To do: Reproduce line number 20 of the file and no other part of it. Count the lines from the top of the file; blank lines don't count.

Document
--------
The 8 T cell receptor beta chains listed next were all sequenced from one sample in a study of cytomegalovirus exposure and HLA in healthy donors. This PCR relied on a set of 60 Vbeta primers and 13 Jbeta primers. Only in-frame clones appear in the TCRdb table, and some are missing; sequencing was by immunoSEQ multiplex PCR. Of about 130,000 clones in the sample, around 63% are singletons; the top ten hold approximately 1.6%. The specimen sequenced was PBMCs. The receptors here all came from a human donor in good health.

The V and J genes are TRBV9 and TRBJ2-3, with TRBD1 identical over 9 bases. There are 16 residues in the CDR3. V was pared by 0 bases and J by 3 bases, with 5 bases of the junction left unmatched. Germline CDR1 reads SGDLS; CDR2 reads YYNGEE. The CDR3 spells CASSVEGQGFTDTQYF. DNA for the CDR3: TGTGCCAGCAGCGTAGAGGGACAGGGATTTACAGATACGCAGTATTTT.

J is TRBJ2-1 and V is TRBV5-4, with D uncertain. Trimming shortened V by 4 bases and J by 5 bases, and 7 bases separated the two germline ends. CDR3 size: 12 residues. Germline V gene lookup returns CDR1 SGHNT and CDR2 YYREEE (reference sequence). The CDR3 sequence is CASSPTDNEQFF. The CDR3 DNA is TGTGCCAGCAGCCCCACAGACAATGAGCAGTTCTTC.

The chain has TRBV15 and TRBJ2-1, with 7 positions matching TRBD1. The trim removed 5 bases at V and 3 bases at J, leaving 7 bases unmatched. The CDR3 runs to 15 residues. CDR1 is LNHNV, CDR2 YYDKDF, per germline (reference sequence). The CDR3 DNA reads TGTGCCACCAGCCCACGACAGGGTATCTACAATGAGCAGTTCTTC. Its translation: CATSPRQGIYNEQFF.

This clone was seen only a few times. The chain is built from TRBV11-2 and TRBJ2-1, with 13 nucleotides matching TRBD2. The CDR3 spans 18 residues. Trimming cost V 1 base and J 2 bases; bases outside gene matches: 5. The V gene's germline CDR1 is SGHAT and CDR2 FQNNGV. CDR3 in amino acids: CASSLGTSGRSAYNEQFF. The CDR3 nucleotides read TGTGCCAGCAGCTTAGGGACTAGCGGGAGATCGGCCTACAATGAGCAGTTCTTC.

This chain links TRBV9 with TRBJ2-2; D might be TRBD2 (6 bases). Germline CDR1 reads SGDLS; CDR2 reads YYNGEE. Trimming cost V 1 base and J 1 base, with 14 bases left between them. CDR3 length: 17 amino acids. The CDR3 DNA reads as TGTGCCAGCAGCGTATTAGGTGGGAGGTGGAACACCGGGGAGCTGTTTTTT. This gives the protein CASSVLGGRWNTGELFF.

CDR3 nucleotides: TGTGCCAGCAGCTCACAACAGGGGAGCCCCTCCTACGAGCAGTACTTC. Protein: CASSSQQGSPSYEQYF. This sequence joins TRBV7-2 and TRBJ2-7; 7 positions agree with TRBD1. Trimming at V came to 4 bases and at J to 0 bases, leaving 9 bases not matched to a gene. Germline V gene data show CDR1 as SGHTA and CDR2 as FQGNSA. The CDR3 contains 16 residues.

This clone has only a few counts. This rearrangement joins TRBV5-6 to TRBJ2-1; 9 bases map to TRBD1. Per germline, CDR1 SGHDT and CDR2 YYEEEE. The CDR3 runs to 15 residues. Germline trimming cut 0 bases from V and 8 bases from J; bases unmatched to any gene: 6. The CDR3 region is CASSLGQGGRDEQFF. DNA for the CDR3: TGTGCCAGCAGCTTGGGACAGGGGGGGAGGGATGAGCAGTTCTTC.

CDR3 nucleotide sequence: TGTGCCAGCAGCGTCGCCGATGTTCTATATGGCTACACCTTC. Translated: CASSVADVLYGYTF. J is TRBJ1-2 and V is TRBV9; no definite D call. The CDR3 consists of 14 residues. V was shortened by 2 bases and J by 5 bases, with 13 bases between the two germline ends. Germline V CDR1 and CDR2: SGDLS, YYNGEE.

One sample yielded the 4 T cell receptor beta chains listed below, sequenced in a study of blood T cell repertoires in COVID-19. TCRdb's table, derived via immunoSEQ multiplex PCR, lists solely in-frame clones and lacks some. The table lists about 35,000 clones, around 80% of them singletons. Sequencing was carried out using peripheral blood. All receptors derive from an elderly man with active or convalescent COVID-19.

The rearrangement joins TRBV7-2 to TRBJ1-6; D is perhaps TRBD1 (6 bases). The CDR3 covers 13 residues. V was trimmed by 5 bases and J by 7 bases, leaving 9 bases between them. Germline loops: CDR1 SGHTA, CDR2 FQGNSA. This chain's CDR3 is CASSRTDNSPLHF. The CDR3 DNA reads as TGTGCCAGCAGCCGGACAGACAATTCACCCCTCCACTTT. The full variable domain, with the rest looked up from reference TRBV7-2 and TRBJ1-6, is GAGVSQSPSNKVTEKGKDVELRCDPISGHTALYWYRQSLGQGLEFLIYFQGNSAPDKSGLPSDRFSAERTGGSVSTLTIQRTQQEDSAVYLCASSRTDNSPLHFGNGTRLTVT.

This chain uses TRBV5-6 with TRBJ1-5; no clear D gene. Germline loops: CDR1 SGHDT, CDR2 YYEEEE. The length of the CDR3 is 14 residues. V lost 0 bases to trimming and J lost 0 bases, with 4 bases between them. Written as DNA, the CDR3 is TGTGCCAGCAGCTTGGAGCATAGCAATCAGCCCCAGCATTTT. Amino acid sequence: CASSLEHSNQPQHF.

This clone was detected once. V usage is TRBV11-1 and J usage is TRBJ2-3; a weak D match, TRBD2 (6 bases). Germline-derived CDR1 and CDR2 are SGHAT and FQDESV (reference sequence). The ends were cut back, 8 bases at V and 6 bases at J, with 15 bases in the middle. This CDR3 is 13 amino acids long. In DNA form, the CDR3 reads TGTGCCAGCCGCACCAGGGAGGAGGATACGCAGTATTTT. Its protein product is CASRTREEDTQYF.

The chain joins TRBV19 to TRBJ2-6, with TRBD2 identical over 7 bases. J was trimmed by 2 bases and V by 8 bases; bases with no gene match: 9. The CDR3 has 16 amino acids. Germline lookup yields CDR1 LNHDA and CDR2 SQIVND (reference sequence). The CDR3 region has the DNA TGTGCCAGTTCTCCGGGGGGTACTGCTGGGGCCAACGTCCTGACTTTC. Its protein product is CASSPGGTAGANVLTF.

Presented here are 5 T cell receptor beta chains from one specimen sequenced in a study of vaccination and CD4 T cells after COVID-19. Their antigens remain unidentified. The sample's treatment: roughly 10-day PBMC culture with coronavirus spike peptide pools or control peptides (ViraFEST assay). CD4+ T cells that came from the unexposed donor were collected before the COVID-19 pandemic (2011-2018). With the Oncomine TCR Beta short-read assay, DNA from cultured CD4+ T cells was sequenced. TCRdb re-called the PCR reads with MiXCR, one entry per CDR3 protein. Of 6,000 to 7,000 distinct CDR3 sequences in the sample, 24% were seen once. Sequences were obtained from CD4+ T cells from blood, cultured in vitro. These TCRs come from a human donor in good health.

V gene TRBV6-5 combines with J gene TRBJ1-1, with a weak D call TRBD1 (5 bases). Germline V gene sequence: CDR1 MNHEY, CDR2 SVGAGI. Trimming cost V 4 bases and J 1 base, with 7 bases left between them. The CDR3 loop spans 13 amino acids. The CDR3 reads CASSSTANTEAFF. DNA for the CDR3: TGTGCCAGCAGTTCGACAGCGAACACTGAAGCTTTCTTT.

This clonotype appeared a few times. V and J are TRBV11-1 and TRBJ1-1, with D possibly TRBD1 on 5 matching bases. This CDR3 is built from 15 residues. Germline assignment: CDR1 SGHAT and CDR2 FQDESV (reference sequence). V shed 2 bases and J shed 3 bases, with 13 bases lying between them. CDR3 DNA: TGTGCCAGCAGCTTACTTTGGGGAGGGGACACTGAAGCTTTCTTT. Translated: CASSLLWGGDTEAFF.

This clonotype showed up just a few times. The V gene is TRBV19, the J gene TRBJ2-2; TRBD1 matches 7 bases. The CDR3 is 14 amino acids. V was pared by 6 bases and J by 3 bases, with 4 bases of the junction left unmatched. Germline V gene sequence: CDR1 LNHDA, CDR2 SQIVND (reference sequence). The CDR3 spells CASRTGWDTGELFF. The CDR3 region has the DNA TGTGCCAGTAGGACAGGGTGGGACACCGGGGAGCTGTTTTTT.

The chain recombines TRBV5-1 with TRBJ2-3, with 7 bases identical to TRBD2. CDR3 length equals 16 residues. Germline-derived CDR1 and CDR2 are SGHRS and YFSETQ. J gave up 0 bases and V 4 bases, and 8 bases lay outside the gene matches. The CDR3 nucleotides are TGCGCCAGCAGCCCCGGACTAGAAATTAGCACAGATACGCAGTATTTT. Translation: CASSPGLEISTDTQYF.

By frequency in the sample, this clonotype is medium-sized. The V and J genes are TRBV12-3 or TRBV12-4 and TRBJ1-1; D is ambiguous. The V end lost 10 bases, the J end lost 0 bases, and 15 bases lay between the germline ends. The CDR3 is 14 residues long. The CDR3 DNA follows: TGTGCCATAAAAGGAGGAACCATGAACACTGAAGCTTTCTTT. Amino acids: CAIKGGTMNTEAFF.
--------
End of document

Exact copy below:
By frequency in the sample, this clonotype is medium-sized. The V and J genes are TRBV12-3 or TRBV12-4 and TRBJ1-1; D is ambiguous. The V end lost 10 bases, the J end lost 0 bases, and 15 bases lay between the germline ends. The CDR3 is 14 residues long. The CDR3 DNA follows: TGTGCCATAAAAGGAGGAACCATGAACACTGAAGCTTTCTTT. Amino acids: CAIKGGTMNTEAFF.